"They Shall Not Pass!"
The Spanish Civil War For GURPS Cliffhangers
by Michele Armellini
The Spanish Civil War (1936-1939) is rather obscure to many, today. Spaniards often seem to think of it as a sort of natural disaster with long-lasting consequences. Others just see it as a prologue to World War Two.
But at the time, it was considered as an epic struggle, defining the chances of democracies to fight off rampant totalitarian regimes. To Spaniards, it was their own business and, depending on the side they chose, either the last crusade against godless nihilists, or the people's fight for freedom and justice. To European nations, it was either an opportunity to expand their own political influence or a revolutionary hotbed that had to be contained. And to volunteers from all over the world, it was a chance to stand and fight for what they believed in. So passions are still running high, 65 years later.
This war is, therefore, an especially intriguing and passionate background for the kind of black-and-white heroic roleplaying that's the true mark of GURPS Cliffhangers adventures. The time frame is right, too.
Make no mistake: Like in any other war setting, a truly realistic treatment of playing characters as average privates would be boring: they'd live for months in muddy trenches and bug-infested shelters, worrying about the awful food, the weather, and the enemy snipers; and they'd probably die on their first action. But a Cliffhangers adventure by definition will portray special situations, ranging from the unusual to the cinematic.
And, anyway, the Spanish Civil War offers several unexpected, quaint, or outright spectacular elements that make it stand out from WWI-style gritty carnage and even from WWII-style standardized warfare. It had infantry assaults but also the first mass armored attacks; it had cavalry charges but these could be supported by biplane fighters on strafing missions; it had extremely colorful uniforms, armored trains, home-made armored trucks, street fighting, guerrillas, mass bombardments, and the first carpet-bombing of cities. It had half-hearted draftees and all-volunteer units; from abroad, it attracted mercenaries, spirited volunteers, and expeditionary forces; it had paramilitary bodies, citizen militias, dinamiteros and militiawomen. All over Europe, it spawned spies, arms dealers, envoys, refugees and assassins. At sea, it had blockades, merchant ships loaded with materiel and "unidentified" submarines trying to sink them. It provided more than a fair share of infighting, on both sides. It was probably the last war in which infantry units went to battle with their flags unfurled.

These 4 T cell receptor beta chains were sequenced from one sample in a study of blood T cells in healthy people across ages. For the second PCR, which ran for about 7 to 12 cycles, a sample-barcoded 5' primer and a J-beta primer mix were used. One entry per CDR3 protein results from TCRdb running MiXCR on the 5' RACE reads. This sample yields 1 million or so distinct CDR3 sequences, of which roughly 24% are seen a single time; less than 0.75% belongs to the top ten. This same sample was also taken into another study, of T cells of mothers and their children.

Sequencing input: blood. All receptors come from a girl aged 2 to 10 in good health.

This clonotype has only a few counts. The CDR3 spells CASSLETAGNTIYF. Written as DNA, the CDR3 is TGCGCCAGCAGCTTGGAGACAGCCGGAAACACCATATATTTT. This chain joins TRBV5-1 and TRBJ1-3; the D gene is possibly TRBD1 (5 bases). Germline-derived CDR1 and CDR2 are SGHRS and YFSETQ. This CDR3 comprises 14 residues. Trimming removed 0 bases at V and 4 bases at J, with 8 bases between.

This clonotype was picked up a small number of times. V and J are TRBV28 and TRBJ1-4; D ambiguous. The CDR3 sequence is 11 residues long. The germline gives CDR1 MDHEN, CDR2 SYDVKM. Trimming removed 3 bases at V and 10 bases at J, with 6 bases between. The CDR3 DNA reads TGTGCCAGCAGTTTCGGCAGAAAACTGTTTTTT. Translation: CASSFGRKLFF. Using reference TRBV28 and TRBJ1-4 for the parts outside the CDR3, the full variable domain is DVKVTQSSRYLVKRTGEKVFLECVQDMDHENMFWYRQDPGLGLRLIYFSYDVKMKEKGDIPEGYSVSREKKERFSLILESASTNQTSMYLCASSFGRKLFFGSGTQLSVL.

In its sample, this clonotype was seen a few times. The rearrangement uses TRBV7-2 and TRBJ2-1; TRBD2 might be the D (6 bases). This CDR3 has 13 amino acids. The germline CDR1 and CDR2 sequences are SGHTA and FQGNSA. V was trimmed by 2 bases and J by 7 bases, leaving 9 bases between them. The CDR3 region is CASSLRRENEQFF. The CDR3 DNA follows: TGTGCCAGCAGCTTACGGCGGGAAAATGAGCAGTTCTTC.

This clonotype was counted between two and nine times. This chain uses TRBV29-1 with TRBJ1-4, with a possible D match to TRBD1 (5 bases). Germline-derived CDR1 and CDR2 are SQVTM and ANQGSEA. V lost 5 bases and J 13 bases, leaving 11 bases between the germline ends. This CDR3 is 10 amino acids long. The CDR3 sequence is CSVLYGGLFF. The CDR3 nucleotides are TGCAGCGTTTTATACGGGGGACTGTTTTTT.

In short, it has a great roleplaying potential.
This is just a cursory glance, but you can find some good primers in the bibliography, below.
In 1931 the old monarchy was replaced by a shaky republic. The electorate was unused to the ways of democracy, and extremist ideas were widespread. On the one hand, there were the rich, great landowners, which -- strongly backed by the Catholic Church -- supported the old ways, both because it was in their interest and because they sincerely believed in traditional values such as God, Family, and Country. The army was unsurprisingly conservative. On the other hand there was the mass of poor landless peasants, as well as miners and workers. Their living conditions were terrible, and they were growing estranged from their fathers' religion and increasingly attracted by new ideals of social justice. The middle ground was thin, made up by small landowners, a tiny urban middle class, and the intermediate ranks in the army, the clergy, and the state bureaucracy. In the end, these middle classes were scared off to the right.
The last few years before 1936 saw a repressive rightist government, a military coup attempt, abortive Anarchist insurrections and popular upheavals, and general unrest. With the 1936 general elections, a center-left government came to power. Very moderate reforms were attempted, but while they were too little for the left, the right would take none of those. Timid governmental decrees simply went unheeded in the countryside where the local powers were conservative, which drove peasants to exasperation. All political parties had already begun stocking weapons and organizing militias. Political murders became commonplace. The government was accused of being unable to maintain peace and order.
When the top-ranking generals saw that not only the new government was encroaching on their privileges, but also granting great autonomy to the independentists such as the Catalans and Basques, they decided to step in. The uprising was a military coup, which was immediately successful in the colonies. On the mainland, it was successful where the conservatives had some popular support (such as in Navarre), but failed in the great industrial cities. Time was on the government's side, but Nazis and Fascists immediately helped out the rebels: the first airlift in history carried Moroccan units on the mainland.